Starline, I don't think you're an awful BO at all. Here's how I handle emergency things that come up. If you (the owner) caused it with neglect and ESPECIALLY if you want to be a cheap B*stard about it, I charge out the wazoo to make sure it hurts you plenty.
For instance when I lived in Tucson I had a boarder who took his mare and gelding out and rode them until they were dripping and would come back home and turn them loose and not cool them out, rinse them off, make sure they drank, NOTHING. This is NOT the way I approve of taking care of horses and I let him know about it more than once. Every time this man rode, I was standing there to be his Juan and take his horses off to walk them out and rinse them down and make sure they got a good drink as they cooled out. He didn't pay a DIME for that service on top of his board, never even said thank you, but I felt for his horses. Well, his mare was a sweet little thing and older, I think 21 or so. One day I noticed she was off her feed and checked her water and she wasn't drinking either. I called him, got permission to call the vet and called the most expensive vet in the area. He was also the best, least nonsense about him vet in the area. The owner showed up talked about putting down a perfectly good mare that HE dehydrated **** near to death (it was August and 115 frickin degrees out) so that he wouldn't have to pay to hospitalize her. I talked to the vet and got him to give me the IV solutions and meds and hook me up with everything she needed. I then set myself up a cot and slept in front of that mare's stall and changed her IV's, gave her the electrolytes and meds to rehydrate her and get her going again for 1 solid week. She'd probably have only needed to be in an air conditioned vet hospital for a couple of days but out in my mare motel, no AC, no misters etc, she needed constant attention and monitoring. TRUST me, that man got a WHOPPER of a bill at the end of the month for the extensive nursing care that little mare needed. And the vet cut him no slack either. She came back and was ok but I really watched her close after that. By the way, he never visited her once during the illness, only after she was ridable again. Yep, I made THAT bill HURT.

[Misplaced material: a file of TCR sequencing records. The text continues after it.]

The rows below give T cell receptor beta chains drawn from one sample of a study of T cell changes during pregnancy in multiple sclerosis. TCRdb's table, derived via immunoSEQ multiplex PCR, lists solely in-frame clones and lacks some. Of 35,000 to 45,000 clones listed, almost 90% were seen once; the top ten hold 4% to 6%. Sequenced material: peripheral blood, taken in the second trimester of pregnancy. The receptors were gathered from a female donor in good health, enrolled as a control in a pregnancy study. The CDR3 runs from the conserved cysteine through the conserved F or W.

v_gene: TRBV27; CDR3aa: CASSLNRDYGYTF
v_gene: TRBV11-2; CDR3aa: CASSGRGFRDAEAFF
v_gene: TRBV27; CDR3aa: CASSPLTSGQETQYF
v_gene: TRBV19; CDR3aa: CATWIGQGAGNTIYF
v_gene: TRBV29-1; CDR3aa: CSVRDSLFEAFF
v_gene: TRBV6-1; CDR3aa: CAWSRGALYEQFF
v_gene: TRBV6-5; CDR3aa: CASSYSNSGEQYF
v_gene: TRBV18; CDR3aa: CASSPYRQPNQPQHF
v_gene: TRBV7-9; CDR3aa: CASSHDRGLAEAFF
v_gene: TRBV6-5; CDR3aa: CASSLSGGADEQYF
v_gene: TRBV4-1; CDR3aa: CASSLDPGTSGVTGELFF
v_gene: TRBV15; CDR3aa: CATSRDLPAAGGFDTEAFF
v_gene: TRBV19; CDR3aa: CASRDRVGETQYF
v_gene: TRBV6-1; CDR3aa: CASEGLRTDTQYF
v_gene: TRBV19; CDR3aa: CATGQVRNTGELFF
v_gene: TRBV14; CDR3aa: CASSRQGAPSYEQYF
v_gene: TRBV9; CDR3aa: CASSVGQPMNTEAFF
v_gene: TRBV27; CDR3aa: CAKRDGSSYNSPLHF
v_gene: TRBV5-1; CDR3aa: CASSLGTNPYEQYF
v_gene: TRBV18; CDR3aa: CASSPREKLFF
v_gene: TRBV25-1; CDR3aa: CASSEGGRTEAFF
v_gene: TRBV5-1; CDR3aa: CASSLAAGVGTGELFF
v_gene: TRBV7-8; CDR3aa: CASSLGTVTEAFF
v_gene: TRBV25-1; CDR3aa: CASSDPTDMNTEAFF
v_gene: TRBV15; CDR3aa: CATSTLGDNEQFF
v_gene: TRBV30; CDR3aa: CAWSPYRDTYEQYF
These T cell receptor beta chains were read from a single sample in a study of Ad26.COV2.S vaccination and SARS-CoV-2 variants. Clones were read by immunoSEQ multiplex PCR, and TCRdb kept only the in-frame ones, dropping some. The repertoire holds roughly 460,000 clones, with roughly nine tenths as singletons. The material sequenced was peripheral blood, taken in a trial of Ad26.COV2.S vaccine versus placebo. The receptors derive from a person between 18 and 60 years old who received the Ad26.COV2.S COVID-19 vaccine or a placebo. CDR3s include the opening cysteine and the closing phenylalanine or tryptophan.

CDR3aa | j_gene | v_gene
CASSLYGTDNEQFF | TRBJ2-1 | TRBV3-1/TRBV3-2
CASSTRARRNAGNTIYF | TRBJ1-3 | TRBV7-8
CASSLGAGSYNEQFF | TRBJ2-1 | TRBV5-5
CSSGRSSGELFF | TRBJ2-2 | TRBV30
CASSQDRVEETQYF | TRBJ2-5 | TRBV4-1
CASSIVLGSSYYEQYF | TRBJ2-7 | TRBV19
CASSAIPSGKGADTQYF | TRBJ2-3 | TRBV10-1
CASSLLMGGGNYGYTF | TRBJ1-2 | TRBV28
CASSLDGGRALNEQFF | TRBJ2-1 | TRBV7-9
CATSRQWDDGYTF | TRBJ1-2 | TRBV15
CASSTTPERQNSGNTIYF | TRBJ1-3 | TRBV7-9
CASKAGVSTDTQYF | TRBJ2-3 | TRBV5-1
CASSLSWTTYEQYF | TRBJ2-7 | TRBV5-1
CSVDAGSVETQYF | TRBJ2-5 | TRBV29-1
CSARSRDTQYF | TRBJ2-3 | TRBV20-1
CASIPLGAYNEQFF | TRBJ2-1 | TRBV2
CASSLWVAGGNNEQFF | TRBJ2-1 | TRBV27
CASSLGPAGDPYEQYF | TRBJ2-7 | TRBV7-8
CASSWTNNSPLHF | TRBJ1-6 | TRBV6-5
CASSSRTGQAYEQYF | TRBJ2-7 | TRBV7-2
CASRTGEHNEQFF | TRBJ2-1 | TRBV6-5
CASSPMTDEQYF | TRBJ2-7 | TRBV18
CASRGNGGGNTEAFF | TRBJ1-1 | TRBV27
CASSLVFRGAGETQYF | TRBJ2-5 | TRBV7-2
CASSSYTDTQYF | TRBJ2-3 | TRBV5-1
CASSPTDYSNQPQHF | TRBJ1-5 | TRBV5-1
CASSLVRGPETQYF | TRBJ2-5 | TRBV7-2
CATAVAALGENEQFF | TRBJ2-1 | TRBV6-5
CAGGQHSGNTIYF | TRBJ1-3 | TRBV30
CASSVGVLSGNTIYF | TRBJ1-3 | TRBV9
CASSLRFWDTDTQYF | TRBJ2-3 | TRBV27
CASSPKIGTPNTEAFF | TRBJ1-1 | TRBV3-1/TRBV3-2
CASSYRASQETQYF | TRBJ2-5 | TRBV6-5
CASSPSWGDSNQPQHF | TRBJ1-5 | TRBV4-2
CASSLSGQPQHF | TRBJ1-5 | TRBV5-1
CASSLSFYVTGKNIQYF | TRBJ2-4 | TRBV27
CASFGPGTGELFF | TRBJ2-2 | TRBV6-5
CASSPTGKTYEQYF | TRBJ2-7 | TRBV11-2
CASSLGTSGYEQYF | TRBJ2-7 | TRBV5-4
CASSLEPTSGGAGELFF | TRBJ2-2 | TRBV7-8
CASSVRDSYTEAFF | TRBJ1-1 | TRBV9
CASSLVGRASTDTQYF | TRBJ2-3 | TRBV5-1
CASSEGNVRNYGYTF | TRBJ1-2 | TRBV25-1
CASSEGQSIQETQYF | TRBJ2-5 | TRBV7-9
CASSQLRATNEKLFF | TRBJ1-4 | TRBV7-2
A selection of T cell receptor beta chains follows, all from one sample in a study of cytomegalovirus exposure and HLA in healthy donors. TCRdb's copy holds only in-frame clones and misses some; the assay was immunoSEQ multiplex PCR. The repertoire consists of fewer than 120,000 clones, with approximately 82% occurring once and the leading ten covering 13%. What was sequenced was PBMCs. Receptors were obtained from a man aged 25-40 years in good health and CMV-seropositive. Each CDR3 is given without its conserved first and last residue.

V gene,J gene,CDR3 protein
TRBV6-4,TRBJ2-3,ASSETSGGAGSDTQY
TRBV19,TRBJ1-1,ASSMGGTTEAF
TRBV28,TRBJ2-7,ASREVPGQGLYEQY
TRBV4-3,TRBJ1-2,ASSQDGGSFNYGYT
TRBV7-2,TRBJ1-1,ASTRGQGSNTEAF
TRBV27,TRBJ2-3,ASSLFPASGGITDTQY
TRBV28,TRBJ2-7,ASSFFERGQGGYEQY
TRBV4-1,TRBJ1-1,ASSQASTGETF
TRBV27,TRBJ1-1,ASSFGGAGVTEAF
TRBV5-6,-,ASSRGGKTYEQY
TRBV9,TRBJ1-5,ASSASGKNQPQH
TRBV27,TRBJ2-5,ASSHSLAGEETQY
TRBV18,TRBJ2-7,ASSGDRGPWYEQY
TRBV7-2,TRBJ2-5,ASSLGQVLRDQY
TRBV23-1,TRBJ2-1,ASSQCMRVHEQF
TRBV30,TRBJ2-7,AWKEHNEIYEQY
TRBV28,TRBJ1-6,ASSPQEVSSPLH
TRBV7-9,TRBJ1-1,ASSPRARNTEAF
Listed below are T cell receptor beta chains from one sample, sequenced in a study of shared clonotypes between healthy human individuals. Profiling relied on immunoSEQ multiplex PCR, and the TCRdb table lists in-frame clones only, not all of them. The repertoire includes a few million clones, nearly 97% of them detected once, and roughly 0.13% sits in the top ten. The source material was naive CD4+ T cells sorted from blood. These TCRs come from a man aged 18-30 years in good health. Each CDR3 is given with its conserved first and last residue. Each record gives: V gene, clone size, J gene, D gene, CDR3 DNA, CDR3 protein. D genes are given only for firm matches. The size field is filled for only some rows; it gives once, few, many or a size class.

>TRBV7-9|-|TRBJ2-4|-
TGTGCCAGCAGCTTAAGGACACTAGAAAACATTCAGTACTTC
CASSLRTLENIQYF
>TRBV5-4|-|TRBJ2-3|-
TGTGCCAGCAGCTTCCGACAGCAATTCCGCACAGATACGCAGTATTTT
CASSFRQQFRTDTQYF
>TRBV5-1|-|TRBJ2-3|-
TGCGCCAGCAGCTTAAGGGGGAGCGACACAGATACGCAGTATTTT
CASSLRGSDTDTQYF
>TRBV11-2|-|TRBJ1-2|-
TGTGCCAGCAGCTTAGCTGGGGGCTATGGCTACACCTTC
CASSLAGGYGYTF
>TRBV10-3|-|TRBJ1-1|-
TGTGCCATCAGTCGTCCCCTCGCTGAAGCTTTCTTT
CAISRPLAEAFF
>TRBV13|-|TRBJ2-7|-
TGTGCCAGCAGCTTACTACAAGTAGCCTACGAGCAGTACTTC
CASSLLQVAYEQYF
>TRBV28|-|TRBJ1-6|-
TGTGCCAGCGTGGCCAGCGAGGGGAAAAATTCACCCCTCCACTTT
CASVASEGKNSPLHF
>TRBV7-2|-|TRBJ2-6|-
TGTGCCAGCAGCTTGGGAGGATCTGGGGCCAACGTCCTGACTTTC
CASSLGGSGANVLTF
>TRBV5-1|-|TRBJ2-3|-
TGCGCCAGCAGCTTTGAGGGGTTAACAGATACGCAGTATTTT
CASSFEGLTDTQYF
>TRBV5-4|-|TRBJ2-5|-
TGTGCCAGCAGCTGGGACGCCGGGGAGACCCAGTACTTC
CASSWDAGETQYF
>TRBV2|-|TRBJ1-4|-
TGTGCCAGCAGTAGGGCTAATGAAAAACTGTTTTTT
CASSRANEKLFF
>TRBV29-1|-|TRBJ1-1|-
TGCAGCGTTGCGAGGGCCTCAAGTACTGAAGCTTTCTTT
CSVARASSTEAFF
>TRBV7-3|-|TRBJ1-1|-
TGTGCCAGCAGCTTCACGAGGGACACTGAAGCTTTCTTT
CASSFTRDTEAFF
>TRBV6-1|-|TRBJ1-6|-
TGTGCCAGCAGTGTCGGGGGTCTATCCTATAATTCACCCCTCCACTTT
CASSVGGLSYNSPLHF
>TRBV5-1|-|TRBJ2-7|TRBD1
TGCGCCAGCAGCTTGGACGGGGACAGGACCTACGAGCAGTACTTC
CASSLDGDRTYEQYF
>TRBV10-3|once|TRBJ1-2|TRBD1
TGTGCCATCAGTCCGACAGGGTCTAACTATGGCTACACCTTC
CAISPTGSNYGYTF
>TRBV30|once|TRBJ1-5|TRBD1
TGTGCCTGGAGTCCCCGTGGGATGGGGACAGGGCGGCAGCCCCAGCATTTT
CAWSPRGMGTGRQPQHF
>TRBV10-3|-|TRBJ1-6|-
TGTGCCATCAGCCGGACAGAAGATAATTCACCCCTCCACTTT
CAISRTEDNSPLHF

Now, someone who makes a mistake or out of not knowing or their horse just gets sick, I don't charge for the initial care. If I haul the horse to the vet, or if I have to change bandages or give meds a few times/day for a while if the owner cannot get out to do it or doesn't feel competent, then I charge. If I had a colicky horse and the owner said, call the vet and call me again if it's that bad and they didn't want to respond, it's THEIR horse and THEIR responsibility. At that point, I go on the clock and I'm not cheap.
If the horse gets hurt on my fencing, then I look at my fencing and try to figure out what I can change so it doesn't happen again, but I don't charge to hold the horse for the vet. The first time the horse nailed me in the nose with his head would be the last day I tried to deworm him with a paste tube, I'd put the wormer in his food and eat it or not or deworm him yourself. My personal horses are not difficult like that and if I'm not being paid to train as well as deworm, it's your (the owner's) problem if he's a problem child.
If he's difficult during lessons and your assistant runs the risk of being injured by him, I'd find another horse for my lesson program and the owner could pay full board. I guarantee you, if your assitant hurt that horse Pookie would become a Million Dollar Baby, and if Pookie hurt your assistant, it would be your liability not the owner's. Just my years of sometimes painful experience talking here.
As far as walking a horse with colic, I don't. My vet says that unless they are literally thrashing, let them lay down and be quiet, it's better for them. If thrashing then he says to tranq them if possible, if not, load 'em up in the trailer and get them to the hospital. (I'm only 10 mins from the vet hospital, it's cheaper to pay me to haul them there for $50 round trip than the farm call from the vet $65.)